Lafayette Urban Ministry tackling the topic of racial bias

LUM staff members take a retreat once a year to be educated on various social topics. This year was all about race, diversity, and inclusion.

Posted: Feb 11, 2019 6:38 PM
Updated: Feb 12, 2019 8:12 AM

LAFAYETTE, Ind. (WLFI) — The Lafayette Urban Ministry staff is always working on ways to improve their services.

LUM staff members take a retreat once a year to be educated on various social topics. This year was all about race, diversity, and inclusion.

Staff members are heading back to work with a new perspective.

“We can not escape the forces and influences of racism, we are affected whether we are white or black or any person of color,” said LUM’s Good Samaritan Program Director, Linda Hicks.

LUM Executive Director, Joe Micon said this isn’t a topic unique to the people LUM serves.

“It's appropriate that not only Lafayette Urban Ministry talk about race,” said Micon. “It's something that every small business, every large company, every university department, and college ought to be doing.”

LUM serves a community from all walks of life, the retreat focused on understanding why there's discomfort when talking about racial inequality.

“Our whiteness, what are the things that we say, what are the things that perhaps we do that contribute to ongoing racism in our lives and in our community,” said Micon.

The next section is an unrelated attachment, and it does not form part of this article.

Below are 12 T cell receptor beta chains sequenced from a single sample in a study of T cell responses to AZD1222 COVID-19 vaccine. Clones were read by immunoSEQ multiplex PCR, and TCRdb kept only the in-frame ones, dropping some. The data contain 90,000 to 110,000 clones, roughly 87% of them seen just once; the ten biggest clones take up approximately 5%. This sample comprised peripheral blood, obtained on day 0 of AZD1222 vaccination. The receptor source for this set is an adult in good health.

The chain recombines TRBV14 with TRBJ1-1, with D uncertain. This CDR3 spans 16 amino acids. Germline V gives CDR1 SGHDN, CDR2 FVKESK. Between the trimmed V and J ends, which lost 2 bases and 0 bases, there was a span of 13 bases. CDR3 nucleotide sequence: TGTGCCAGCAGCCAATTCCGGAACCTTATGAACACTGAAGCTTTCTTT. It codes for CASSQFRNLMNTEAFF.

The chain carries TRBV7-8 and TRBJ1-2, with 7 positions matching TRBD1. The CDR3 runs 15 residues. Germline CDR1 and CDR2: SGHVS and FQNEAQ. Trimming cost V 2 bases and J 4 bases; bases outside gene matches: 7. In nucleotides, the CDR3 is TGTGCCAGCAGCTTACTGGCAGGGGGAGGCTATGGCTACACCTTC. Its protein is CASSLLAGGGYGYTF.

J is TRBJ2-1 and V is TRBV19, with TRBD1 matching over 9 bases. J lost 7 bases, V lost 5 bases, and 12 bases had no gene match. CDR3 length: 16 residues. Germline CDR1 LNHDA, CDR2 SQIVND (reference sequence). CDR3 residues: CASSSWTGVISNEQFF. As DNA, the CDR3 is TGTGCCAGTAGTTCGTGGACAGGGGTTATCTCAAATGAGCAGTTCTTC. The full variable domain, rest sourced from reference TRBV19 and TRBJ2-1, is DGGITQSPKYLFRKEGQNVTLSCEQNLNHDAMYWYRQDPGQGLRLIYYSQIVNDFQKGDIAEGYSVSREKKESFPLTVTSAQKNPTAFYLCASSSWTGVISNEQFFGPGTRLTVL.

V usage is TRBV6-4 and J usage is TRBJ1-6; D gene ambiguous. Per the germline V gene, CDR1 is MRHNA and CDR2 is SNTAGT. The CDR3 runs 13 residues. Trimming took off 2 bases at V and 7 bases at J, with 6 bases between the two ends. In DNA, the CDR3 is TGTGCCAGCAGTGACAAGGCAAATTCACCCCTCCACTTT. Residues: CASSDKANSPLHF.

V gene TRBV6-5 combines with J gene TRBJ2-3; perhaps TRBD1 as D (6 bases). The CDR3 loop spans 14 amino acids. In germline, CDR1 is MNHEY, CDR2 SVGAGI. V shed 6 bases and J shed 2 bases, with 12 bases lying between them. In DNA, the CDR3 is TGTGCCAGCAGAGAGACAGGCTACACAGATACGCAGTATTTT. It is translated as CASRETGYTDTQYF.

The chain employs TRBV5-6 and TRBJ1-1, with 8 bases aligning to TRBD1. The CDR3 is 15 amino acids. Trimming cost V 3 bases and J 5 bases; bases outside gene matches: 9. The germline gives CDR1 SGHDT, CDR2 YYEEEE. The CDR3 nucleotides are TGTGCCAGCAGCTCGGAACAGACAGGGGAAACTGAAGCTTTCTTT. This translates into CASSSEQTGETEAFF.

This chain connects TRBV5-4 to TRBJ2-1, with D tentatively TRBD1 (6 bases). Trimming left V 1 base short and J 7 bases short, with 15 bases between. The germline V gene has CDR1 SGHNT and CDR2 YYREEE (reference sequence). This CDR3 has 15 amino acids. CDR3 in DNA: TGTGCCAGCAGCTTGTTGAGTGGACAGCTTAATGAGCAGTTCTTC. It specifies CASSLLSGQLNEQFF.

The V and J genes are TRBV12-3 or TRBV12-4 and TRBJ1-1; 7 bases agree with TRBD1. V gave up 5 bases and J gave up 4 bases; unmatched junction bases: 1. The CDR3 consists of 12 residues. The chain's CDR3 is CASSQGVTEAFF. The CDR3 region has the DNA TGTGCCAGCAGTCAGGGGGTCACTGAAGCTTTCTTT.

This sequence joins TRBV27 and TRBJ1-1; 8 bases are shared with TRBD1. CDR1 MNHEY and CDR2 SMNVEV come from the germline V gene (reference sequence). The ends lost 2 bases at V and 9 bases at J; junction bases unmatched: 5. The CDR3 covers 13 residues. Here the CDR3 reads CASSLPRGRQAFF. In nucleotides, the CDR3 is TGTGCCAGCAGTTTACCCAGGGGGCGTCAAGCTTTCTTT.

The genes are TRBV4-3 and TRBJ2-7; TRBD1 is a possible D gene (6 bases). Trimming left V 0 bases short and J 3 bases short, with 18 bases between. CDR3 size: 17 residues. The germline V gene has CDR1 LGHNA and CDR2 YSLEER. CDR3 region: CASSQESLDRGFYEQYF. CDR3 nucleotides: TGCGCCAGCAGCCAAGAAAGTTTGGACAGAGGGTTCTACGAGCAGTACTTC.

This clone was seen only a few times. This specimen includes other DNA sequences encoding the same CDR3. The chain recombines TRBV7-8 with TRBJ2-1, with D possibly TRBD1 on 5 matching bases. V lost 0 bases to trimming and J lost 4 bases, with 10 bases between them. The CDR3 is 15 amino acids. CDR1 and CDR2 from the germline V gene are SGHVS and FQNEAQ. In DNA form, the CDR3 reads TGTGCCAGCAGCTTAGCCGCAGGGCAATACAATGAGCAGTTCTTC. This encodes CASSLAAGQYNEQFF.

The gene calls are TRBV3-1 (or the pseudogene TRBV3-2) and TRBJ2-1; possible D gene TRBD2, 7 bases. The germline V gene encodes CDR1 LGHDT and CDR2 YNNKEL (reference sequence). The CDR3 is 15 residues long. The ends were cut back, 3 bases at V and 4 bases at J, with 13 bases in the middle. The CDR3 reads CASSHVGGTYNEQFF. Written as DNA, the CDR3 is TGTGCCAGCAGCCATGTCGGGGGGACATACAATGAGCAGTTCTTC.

Micon said being aware of internal biases will improve communication with the people they serve.

“It's a topic that always has to be on the forefront,” said Micon.

Hicks said she’s developed a new awareness as she interacts with clients.

“How am I bringing racism forward even when I don’t know it,” said Hicks. “When somebody comes in the door and I see that that's a person of color or that's a white person, what do I bring forward that I have internalized, that maybe I don't know I'm presenting."

Hicks, like LUM’s Youth Program Director Kristi Hogue believe this retreat was beneficial for LUM's staff.

“Maybe being part of those conversations is maybe even more uncomfortable for white people but it makes it even more important when you're working with such a diverse population,” said Hogue.

LUM reports that more than half its staff members are white, while more than half the people they serve belong to minority groups.

Micon used Dr. Robin DiAngelo’s video on “White Fragility: Why It’s So Hard for White People to Talk About Racism,” as a teaching tool.

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